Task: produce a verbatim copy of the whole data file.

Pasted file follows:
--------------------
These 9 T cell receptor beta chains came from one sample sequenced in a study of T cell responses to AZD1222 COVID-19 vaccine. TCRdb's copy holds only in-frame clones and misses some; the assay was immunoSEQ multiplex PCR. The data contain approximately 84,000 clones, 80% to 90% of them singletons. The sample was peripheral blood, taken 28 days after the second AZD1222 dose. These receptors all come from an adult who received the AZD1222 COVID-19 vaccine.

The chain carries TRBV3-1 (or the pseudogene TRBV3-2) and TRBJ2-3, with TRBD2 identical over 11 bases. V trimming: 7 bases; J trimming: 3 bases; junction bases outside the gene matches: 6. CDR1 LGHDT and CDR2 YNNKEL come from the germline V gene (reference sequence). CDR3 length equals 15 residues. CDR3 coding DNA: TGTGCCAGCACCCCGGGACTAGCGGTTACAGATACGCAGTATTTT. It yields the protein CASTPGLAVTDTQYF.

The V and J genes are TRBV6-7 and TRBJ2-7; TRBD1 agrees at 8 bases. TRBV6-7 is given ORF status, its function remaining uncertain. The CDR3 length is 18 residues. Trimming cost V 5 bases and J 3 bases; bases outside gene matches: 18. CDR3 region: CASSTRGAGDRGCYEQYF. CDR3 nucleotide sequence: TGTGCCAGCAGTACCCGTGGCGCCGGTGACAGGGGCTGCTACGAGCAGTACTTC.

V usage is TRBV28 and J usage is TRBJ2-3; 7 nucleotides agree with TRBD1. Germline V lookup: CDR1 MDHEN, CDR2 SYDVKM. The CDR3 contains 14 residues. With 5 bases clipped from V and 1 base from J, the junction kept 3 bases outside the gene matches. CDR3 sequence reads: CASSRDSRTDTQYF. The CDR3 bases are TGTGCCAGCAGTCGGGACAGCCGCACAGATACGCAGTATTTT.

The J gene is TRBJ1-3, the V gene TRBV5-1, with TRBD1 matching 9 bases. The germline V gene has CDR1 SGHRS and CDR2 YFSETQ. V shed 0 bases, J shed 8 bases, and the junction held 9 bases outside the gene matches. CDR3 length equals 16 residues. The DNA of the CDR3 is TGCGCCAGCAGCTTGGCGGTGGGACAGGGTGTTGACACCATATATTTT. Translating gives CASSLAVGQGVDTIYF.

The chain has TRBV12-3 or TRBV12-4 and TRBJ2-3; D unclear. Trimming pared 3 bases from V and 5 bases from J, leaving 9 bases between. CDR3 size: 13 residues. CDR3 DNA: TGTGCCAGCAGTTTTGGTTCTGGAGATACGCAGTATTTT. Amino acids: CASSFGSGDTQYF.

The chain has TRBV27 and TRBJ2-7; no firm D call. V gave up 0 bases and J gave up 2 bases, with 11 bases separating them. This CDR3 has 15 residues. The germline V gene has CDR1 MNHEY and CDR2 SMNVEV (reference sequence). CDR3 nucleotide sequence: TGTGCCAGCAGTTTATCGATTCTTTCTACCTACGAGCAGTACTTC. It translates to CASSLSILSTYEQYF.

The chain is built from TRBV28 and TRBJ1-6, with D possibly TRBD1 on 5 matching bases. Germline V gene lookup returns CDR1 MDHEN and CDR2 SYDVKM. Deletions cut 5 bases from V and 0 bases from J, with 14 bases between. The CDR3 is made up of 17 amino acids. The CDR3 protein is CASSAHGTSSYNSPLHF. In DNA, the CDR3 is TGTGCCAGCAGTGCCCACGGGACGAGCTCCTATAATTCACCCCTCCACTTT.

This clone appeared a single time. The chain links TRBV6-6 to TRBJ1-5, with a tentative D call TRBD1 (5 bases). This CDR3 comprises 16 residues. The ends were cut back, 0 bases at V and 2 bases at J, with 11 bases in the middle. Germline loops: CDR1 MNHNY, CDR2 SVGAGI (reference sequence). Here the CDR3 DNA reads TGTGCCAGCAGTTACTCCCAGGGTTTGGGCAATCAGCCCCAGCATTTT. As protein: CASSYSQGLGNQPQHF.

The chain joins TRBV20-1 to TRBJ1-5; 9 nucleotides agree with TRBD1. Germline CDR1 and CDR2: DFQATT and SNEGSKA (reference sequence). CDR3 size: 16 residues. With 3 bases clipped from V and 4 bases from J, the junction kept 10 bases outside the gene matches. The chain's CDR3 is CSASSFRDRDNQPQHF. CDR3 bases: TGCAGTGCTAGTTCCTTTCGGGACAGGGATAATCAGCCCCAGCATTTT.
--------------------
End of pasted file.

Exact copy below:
These 9 T cell receptor beta chains came from one sample sequenced in a study of T cell responses to AZD1222 COVID-19 vaccine. TCRdb's copy holds only in-frame clones and misses some; the assay was immunoSEQ multiplex PCR. The data contain approximately 84,000 clones, 80% to 90% of them singletons. The sample was peripheral blood, taken 28 days after the second AZD1222 dose. These receptors all come from an adult who received the AZD1222 COVID-19 vaccine.

The chain carries TRBV3-1 (or the pseudogene TRBV3-2) and TRBJ2-3, with TRBD2 identical over 11 bases. V trimming: 7 bases; J trimming: 3 bases; junction bases outside the gene matches: 6. CDR1 LGHDT and CDR2 YNNKEL come from the germline V gene (reference sequence). CDR3 length equals 15 residues. CDR3 coding DNA: TGTGCCAGCACCCCGGGACTAGCGGTTACAGATACGCAGTATTTT. It yields the protein CASTPGLAVTDTQYF.

The V and J genes are TRBV6-7 and TRBJ2-7; TRBD1 agrees at 8 bases. TRBV6-7 is given ORF status, its function remaining uncertain. The CDR3 length is 18 residues. Trimming cost V 5 bases and J 3 bases; bases outside gene matches: 18. CDR3 region: CASSTRGAGDRGCYEQYF. CDR3 nucleotide sequence: TGTGCCAGCAGTACCCGTGGCGCCGGTGACAGGGGCTGCTACGAGCAGTACTTC.

V usage is TRBV28 and J usage is TRBJ2-3; 7 nucleotides agree with TRBD1. Germline V lookup: CDR1 MDHEN, CDR2 SYDVKM. The CDR3 contains 14 residues. With 5 bases clipped from V and 1 base from J, the junction kept 3 bases outside the gene matches. CDR3 sequence reads: CASSRDSRTDTQYF. The CDR3 bases are TGTGCCAGCAGTCGGGACAGCCGCACAGATACGCAGTATTTT.

The J gene is TRBJ1-3, the V gene TRBV5-1, with TRBD1 matching 9 bases. The germline V gene has CDR1 SGHRS and CDR2 YFSETQ. V shed 0 bases, J shed 8 bases, and the junction held 9 bases outside the gene matches. CDR3 length equals 16 residues. The DNA of the CDR3 is TGCGCCAGCAGCTTGGCGGTGGGACAGGGTGTTGACACCATATATTTT. Translating gives CASSLAVGQGVDTIYF.

The chain has TRBV12-3 or TRBV12-4 and TRBJ2-3; D unclear. Trimming pared 3 bases from V and 5 bases from J, leaving 9 bases between. CDR3 size: 13 residues. CDR3 DNA: TGTGCCAGCAGTTTTGGTTCTGGAGATACGCAGTATTTT. Amino acids: CASSFGSGDTQYF.

The chain has TRBV27 and TRBJ2-7; no firm D call. V gave up 0 bases and J gave up 2 bases, with 11 bases separating them. This CDR3 has 15 residues. The germline V gene has CDR1 MNHEY and CDR2 SMNVEV (reference sequence). CDR3 nucleotide sequence: TGTGCCAGCAGTTTATCGATTCTTTCTACCTACGAGCAGTACTTC. It translates to CASSLSILSTYEQYF.

The chain is built from TRBV28 and TRBJ1-6, with D possibly TRBD1 on 5 matching bases. Germline V gene lookup returns CDR1 MDHEN and CDR2 SYDVKM. Deletions cut 5 bases from V and 0 bases from J, with 14 bases between. The CDR3 is made up of 17 amino acids. The CDR3 protein is CASSAHGTSSYNSPLHF. In DNA, the CDR3 is TGTGCCAGCAGTGCCCACGGGACGAGCTCCTATAATTCACCCCTCCACTTT.

This clone appeared a single time. The chain links TRBV6-6 to TRBJ1-5, with a tentative D call TRBD1 (5 bases). This CDR3 comprises 16 residues. The ends were cut back, 0 bases at V and 2 bases at J, with 11 bases in the middle. Germline loops: CDR1 MNHNY, CDR2 SVGAGI (reference sequence). Here the CDR3 DNA reads TGTGCCAGCAGTTACTCCCAGGGTTTGGGCAATCAGCCCCAGCATTTT. As protein: CASSYSQGLGNQPQHF.

The chain joins TRBV20-1 to TRBJ1-5; 9 nucleotides agree with TRBD1. Germline CDR1 and CDR2: DFQATT and SNEGSKA (reference sequence). CDR3 size: 16 residues. With 3 bases clipped from V and 4 bases from J, the junction kept 10 bases outside the gene matches. The chain's CDR3 is CSASSFRDRDNQPQHF. CDR3 bases: TGCAGTGCTAGTTCCTTTCGGGACAGGGATAATCAGCCCCAGCATTTT.